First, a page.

Too much argument

In a recent TED-X talk in Nashville, Robert Talisse (Vanderbilt) argues that to save democracy, we need to do less of it. Here’s the video:

There’s such a strong connection between argument and democracy that I think what we’re being asked to less of is not so much democracy, but argument. We should argue less in order to argue better.

2 thoughts on “Too much argument”

  1. This thread reminds me of an exchange, some years back, in which I made a comment about a right-wing blogger who insisted that he disagreed with President Obama about almost everything. I pointed out that in fact he agreed with Obama about most things and that his disagreement was in fact at the margins. He responded with something of an outburst, and refused to concede that the common ground he shared with Obama was actually a vastly larger territory than his quibbles over the future of Social Security and the Affordable Care Act.

    The blogger’s body of work reflected that agreed with Obama about the essential framework of government, the importance of rule of law, the need for at least a basic social safety net, and the like; his philosophy was more market driven, more laissez-faire, than Obama’s, and seemed more hawkish, but their long-term goals for the nation were not sharply at odds.

    Perhaps there is something to the idea that we can reframe how we think about politics (and the purpose of a family dinner), and to rise above the conflict to focus on how to achieve what we want. Had that blogger (and his co-bloggers) been willing to concede his common ground with Obama, rather than approaching him as a political enemy, they might have devoted some of their time to proposing how to improve Obama’s policy proposals or explaining why one alternative or another would be both politically achievable and also be better public policy. Instead they focused on opposition, and on tearing it down.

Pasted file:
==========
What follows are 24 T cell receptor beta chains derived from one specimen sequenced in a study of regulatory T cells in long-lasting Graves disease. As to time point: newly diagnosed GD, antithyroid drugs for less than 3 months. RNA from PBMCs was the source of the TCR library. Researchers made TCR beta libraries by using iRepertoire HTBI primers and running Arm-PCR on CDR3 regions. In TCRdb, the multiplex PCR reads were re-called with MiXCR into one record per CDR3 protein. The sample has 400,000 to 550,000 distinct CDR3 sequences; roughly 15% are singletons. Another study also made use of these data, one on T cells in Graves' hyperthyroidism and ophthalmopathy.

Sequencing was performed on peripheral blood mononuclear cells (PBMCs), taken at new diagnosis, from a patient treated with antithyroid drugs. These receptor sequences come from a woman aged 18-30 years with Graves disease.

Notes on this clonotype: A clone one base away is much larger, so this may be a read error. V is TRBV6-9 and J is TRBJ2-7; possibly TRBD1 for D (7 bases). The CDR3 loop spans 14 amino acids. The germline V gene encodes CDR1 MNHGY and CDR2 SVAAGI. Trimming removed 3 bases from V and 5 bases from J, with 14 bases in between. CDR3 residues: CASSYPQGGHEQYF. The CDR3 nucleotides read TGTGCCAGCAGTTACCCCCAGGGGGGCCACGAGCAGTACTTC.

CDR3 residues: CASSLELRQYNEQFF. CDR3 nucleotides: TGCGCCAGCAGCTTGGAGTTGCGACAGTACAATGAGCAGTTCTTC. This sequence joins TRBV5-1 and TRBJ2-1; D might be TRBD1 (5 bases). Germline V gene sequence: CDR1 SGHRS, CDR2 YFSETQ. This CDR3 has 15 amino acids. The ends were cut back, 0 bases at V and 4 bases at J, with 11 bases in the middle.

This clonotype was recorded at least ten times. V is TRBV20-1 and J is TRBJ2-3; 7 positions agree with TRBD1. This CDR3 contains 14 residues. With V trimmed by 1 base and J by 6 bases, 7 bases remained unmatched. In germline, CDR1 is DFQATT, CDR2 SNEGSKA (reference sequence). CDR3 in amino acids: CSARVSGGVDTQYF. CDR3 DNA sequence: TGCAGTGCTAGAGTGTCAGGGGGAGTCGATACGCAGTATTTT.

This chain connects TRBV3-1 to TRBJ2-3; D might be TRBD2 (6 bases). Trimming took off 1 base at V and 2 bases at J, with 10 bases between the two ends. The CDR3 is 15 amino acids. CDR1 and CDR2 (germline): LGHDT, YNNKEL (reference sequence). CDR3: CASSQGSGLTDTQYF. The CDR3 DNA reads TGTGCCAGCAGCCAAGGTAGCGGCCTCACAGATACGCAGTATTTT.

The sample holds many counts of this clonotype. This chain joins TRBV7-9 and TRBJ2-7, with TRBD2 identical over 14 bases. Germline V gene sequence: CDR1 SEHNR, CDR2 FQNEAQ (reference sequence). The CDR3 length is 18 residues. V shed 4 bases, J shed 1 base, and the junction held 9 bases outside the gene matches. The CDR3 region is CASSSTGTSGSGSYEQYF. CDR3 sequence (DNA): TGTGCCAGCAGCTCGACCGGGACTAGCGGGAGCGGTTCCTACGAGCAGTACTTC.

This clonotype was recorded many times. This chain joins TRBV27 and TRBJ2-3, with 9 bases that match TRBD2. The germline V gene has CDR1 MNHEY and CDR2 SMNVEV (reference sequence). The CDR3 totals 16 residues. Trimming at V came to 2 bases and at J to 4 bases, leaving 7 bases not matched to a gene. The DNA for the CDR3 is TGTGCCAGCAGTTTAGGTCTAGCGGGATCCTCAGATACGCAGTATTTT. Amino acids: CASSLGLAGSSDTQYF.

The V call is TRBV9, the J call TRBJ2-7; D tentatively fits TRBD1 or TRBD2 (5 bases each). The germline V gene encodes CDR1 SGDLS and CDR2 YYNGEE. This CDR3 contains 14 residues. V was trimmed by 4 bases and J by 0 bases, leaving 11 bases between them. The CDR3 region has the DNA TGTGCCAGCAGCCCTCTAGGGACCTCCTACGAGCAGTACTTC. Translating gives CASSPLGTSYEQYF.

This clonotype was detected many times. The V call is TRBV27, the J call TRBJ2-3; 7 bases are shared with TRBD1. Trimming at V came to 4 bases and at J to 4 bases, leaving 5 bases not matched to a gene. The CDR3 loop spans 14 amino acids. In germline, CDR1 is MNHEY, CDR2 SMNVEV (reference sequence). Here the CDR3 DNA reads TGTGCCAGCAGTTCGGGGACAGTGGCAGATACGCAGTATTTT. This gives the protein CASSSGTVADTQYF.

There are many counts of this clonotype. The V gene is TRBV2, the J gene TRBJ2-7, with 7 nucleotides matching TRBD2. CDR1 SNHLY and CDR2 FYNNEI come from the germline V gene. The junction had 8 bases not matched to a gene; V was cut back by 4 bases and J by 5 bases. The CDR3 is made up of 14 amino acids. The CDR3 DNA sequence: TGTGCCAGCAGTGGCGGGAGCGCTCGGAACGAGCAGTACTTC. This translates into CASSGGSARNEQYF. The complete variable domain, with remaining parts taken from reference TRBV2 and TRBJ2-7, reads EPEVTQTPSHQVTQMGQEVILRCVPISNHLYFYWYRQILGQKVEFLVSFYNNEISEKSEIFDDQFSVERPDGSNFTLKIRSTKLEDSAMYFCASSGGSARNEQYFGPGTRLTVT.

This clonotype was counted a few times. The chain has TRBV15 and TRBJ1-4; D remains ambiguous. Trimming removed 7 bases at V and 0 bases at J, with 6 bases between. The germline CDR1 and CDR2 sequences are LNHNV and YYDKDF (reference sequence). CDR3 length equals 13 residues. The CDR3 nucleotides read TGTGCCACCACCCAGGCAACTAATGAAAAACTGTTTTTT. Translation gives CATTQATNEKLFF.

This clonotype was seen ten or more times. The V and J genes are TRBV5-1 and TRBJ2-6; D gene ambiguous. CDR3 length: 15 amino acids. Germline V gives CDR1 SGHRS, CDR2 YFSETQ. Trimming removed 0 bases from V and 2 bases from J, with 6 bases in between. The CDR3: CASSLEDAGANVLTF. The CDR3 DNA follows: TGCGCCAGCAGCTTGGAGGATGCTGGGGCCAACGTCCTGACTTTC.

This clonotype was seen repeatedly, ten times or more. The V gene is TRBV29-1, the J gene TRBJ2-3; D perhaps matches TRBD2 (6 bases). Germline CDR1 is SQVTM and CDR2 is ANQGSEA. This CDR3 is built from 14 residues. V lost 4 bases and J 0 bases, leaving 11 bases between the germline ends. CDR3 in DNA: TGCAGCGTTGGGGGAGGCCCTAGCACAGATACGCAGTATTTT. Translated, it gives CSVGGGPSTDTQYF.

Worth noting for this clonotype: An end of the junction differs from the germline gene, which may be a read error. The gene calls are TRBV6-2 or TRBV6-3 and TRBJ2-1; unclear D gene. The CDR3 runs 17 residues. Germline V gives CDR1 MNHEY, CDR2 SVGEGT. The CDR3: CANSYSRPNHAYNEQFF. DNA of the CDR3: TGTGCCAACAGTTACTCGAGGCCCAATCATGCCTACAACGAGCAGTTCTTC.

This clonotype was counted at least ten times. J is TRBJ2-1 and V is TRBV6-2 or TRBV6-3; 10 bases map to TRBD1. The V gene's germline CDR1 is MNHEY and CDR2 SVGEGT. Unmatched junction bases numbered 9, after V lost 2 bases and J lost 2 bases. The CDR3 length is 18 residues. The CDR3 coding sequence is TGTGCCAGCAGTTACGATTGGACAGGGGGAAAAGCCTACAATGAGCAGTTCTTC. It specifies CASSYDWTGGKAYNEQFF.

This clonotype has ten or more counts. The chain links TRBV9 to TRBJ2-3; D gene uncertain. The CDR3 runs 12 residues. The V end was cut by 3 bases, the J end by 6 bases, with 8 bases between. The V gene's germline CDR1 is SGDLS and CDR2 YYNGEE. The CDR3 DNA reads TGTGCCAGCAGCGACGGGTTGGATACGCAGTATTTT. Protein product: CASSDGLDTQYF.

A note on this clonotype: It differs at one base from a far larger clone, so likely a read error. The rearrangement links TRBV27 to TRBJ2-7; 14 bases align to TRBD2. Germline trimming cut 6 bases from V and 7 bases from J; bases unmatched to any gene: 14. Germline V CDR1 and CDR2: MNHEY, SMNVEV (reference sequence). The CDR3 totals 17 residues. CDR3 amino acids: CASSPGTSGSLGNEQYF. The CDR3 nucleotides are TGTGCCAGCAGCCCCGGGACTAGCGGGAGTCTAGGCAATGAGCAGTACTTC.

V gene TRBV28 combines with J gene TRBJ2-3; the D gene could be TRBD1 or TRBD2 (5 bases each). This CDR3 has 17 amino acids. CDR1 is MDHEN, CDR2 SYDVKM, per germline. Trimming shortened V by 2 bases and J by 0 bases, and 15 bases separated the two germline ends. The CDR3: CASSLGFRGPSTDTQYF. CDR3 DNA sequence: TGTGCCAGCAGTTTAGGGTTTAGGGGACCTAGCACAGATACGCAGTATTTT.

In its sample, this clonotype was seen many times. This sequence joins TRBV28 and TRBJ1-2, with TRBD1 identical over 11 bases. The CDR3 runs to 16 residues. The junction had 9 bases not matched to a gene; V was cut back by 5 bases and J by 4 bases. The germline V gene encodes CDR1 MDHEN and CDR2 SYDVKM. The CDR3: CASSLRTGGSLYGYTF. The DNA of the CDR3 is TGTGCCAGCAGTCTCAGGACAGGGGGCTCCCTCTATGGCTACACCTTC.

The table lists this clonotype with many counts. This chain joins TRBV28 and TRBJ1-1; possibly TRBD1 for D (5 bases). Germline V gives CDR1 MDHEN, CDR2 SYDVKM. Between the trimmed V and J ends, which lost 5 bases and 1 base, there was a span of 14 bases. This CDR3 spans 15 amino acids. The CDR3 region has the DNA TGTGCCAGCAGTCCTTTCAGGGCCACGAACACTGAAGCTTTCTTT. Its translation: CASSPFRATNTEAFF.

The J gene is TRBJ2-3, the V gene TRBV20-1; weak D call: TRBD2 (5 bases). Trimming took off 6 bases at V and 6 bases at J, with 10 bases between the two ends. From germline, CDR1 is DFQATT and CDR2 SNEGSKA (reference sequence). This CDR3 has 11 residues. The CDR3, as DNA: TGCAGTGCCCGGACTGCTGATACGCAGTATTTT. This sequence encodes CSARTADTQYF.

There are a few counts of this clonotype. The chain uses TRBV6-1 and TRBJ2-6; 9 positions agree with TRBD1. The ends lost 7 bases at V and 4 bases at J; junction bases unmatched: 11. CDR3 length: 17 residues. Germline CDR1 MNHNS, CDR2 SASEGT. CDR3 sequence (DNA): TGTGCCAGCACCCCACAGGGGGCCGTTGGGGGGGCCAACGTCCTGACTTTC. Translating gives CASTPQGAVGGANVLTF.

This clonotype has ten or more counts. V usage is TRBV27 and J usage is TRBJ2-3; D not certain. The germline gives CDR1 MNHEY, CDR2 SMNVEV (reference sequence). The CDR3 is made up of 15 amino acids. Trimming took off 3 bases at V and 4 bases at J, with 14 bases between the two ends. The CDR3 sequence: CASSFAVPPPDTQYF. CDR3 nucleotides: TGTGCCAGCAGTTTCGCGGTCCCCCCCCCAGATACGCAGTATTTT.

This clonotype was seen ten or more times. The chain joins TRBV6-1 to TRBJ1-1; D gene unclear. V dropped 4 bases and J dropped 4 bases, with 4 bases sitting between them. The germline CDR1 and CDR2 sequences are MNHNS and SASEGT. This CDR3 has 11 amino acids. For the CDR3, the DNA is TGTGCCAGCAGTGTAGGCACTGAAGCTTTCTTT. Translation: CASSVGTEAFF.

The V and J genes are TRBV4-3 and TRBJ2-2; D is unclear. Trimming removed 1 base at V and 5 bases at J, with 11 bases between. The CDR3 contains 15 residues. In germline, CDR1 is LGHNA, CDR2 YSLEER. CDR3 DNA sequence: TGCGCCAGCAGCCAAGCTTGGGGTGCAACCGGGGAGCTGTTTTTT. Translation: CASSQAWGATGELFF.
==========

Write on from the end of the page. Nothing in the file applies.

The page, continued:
For reframing to work, though, we must share a conception of our approximate destination — where we hope for our politics to take us — as otherwise we are likely to encounter the issue raised in your dissensus profundus thread. If we move beyond the dinner table, also need our political and media leaders to adopt the new framework, as opposed to approaching politics as if it is a team sport. Alas….

  2. Hi Aaron,

    That seems reasonable (and pardon the very long time since you wrote this). I’m often impressed by the way people can compartmentalize themselves: a perfectly fact-oriented, reasonable person will be an expert at home repair but completely unreasonable in another (usually political) context. This kind of thing suggests that it’s political argument in particular that drives us batty. What’s odd is that it’s the same basic argument moves as home repair. One explanation might be this: for many people (unfortunately) the stakes are very low in political disagreement. It usually just doesn’t matter, so they have the luxury of extreme positions. Curious to hear your thoughts about that.

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